Devoted to the Propagation and Defense of New Testament Christianity
June 3, 1954

"Men Of Little Faith"

Jack L. Holt, Indianapolis, Indiana

In every age God has required faith as a condition am means of salvation. In Hebrews 11, the writer calls the( roll of some Old Testament worthies whose faith corn mended them to God. "By faith Noah . . . . prepared an ark to the saving of his house" (Heb. 11:7). "By faith Moses, forsook Egypt not fearing the wrath of the king' (Heb. 11:27). In studying the lives of these men we find that their faith commended them to God because they did what God commanded them to do in the way he commanded it.

God told Noah to build the ark. He gave Noah instructions to follow in the building thereof. How Noah obeyed God's commands is revealed in Genesis 6:22, "All that God commanded Noah, so did he."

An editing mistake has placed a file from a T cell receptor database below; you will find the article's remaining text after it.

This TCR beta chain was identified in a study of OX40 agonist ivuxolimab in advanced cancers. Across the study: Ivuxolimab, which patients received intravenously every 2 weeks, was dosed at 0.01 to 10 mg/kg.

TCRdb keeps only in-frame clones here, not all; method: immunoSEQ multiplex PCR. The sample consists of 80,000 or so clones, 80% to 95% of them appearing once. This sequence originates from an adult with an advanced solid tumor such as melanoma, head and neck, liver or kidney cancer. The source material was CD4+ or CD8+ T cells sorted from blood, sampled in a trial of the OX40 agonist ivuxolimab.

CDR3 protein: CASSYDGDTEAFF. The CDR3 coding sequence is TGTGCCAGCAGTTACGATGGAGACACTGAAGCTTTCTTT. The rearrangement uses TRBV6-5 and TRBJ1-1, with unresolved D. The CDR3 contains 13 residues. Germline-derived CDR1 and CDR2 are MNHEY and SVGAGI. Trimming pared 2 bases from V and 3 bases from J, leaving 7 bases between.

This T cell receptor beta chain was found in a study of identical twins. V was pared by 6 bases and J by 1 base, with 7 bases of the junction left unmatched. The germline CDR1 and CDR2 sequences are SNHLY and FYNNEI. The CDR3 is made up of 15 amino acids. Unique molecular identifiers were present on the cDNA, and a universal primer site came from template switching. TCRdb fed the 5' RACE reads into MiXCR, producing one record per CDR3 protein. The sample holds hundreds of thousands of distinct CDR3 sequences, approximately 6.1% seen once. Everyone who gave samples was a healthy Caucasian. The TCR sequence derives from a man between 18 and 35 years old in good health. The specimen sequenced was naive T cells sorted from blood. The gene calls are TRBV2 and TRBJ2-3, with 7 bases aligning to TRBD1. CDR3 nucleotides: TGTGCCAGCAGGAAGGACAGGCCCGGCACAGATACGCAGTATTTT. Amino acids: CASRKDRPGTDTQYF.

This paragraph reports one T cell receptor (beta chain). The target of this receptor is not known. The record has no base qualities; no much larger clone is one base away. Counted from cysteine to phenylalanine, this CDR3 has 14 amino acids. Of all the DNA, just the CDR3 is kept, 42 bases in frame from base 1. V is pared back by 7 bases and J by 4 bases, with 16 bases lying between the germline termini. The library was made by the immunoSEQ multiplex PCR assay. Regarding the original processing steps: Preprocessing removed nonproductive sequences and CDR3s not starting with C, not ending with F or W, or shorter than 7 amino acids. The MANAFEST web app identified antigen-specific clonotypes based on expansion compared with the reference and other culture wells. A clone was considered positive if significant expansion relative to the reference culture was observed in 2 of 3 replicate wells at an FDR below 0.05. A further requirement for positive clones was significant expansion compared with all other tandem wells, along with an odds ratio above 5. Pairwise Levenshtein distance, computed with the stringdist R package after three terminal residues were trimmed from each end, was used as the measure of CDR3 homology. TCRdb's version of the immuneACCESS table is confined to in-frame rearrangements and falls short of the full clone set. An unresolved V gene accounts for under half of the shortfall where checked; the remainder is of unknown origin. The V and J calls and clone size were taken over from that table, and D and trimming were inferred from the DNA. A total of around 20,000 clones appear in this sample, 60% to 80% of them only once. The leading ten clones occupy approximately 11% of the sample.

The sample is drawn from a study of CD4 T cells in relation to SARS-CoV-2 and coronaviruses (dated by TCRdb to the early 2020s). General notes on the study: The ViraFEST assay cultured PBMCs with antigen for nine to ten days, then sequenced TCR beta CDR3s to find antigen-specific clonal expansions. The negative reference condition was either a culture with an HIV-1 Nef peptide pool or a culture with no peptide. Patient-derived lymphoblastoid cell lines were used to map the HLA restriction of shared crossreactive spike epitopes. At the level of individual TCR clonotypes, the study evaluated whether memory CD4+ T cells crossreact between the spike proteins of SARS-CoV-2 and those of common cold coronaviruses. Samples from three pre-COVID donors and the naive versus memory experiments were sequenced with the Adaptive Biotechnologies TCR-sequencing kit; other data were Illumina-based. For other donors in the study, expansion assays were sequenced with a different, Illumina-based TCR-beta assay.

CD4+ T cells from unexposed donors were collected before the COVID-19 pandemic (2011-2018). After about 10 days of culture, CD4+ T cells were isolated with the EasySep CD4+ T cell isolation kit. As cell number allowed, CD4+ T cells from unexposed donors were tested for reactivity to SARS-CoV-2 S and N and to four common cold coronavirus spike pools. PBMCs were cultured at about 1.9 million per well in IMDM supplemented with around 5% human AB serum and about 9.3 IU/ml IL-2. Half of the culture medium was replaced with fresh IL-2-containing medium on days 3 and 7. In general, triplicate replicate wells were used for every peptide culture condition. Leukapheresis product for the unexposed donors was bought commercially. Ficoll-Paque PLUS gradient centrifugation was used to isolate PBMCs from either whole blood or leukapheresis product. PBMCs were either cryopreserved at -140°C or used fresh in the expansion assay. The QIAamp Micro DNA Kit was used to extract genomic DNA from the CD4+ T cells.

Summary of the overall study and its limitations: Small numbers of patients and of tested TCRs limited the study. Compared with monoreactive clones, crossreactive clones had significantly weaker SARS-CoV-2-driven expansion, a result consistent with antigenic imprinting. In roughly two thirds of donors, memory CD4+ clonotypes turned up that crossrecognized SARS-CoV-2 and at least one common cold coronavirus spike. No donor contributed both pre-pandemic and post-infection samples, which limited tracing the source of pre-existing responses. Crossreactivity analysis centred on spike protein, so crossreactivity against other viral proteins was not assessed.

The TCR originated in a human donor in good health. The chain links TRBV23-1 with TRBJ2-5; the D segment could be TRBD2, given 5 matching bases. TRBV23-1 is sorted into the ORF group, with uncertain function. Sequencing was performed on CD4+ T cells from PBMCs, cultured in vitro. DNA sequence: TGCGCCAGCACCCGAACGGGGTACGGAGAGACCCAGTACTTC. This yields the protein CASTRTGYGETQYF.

When God called Moses up into the Mount, He gave him instructions concerning the building of the tabernacle God charged Moses to follow the pattern (Exodus 25:9) Moses, "Who was faithful in his house," and the people erected the tabernacle as God directed (Exodus 39:42).

From these examples we may learn that acceptable faith is simply doing what God says in the ways He commands it. In both examples the what and the how are set forth. Had Noah or Moses rejected God's plan for building the ark or the tabernacle and substituted their own, they would have proved themselves to be men of "little faith," rather than men of great faith. Applying the lessons, we may learn that in order to please God we must do what God says, and do it in the way He marks out. During the recent controversy over the way to do mission work, the term, "Men of little faith" has been applied to those who oppose diocesan elders and centralized control and oversight. When one dares lift up his voice against such, "when for Zion's sake he cannot hold his peace, (Isa. 62:1) he is immediately branded "a factionists' "a Sommerite' and that Johnny-come-lately term, "Man of little faith" is stuck on him. This latter term if rightly used is a good one. I think, however, that it has been given to the wrong people. Just who are the men of little faith?